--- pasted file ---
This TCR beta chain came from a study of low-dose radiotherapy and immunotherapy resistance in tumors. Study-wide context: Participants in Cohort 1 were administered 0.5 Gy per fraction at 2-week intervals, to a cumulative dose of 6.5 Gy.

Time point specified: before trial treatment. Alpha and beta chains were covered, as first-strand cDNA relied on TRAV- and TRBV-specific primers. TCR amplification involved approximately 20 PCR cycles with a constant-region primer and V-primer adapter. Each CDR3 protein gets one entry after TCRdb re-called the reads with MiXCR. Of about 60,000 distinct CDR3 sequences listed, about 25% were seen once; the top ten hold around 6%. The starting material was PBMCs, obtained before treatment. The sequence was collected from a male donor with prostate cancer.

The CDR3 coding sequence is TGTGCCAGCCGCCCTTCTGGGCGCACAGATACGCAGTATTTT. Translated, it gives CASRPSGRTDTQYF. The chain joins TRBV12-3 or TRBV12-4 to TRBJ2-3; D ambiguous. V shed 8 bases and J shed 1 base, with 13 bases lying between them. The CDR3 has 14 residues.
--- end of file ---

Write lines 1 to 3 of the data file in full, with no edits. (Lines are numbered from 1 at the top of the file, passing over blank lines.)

This TCR beta chain came from a study of low-dose radiotherapy and immunotherapy resistance in tumors. Study-wide context: Participants in Cohort 1 were administered 0.5 Gy per fraction at 2-week intervals, to a cumulative dose of 6.5 Gy.

Time point specified: before trial treatment. Alpha and beta chains were covered, as first-strand cDNA relied on TRAV- and TRBV-specific primers. TCR amplification involved approximately 20 PCR cycles with a constant-region primer and V-primer adapter. Each CDR3 protein gets one entry after TCRdb re-called the reads with MiXCR. Of about 60,000 distinct CDR3 sequences listed, about 25% were seen once; the top ten hold around 6%. The starting material was PBMCs, obtained before treatment. The sequence was collected from a male donor with prostate cancer.

The CDR3 coding sequence is TGTGCCAGCCGCCCTTCTGGGCGCACAGATACGCAGTATTTT. Translated, it gives CASRPSGRTDTQYF. The chain joins TRBV12-3 or TRBV12-4 to TRBJ2-3; D ambiguous. V shed 8 bases and J shed 1 base, with 13 bases lying between them. The CDR3 has 14 residues.